7 June 2007
The goverment is finalising a greenhouse gas inventory which will inform South Africa’s first ever long-term national climate policy.
“This process will outline the range of ambitious but realistic scenarios of future climate action, notably long-term emissions scenarios and their cost implications,” Tourism Minister Marthinus van Schalkwyk told the National Assembly in Cape Town this week.
The policy is expected to be published in 2008/09.
Delivering his department’s budget vote, Van Schalkwyk said the policy recognised the need for integrated government planning, which was currently being carried out through a body called the national climate change committee.
He added that various national departments, provinces and cities were refining their plans in line with the national climate change strategy, which would eventually culminate in a national adaptation plan.
According to Van Schalkwyk, nature-based tourism and wildlife were cited as key attractions by about 30% of South Africa’s international visitors.
“With tourism contributing just over 8% to our GDP [gross domestic product], the economic impact of climate change on tourism could be very large indeed,” he said.
“Globally, by mid-century, 20% to 30% of plant and animal species are likely to be at increased risk of extinction as a result of climate change.”
The intergovernmental panel of climate change has also indicated that between 25% and 40% of animal species in national parks in sub-Saharan Africa would become threatened.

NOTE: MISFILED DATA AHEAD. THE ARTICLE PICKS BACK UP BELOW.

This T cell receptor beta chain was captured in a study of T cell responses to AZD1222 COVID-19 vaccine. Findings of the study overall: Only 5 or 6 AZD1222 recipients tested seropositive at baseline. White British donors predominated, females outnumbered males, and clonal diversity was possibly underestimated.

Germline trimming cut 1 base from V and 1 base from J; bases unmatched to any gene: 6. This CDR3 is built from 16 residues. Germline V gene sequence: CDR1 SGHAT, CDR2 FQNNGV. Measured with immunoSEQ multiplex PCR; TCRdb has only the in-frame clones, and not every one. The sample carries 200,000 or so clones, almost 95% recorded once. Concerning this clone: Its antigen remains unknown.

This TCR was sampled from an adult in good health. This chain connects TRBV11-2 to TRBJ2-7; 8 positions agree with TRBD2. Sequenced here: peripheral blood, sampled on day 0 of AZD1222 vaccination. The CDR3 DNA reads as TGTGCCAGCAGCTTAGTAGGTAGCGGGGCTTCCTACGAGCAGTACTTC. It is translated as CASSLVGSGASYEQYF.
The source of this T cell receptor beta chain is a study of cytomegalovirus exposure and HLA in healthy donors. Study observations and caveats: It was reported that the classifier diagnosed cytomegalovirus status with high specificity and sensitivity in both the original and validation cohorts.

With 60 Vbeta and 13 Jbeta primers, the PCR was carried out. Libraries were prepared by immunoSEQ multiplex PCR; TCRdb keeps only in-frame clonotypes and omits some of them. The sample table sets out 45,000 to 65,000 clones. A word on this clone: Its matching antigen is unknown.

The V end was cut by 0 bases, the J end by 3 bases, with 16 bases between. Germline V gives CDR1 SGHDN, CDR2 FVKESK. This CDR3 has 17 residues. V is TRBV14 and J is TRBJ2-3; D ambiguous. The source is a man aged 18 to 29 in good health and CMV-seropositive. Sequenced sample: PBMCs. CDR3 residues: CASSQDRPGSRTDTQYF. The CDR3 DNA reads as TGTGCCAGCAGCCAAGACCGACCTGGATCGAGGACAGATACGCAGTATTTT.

“South African fynbos and the succulent Karoo ecosystem seem particularly vulnerable, and for a mean global temperature increase of between 2º and 3ºC during this century, we stand to lose between 50% and 65% of our unique fynbos,” Van Schalkwyk said.
“In order to conserve our magnificent heritage and key environmental assets, and ensure that these are passed on intact to the children and grandchildren of our nation, and indeed the world, we have to recognise that our knowledge base is incomplete.”
He added that his department would focus on enhancing research on the impacts of climate change on key environmental assets and biodiversity management on land and in oceans.
This would in turn inform ecosystem planning, biodiversity management, the management of marine resources, park management and climate change adaptive plans.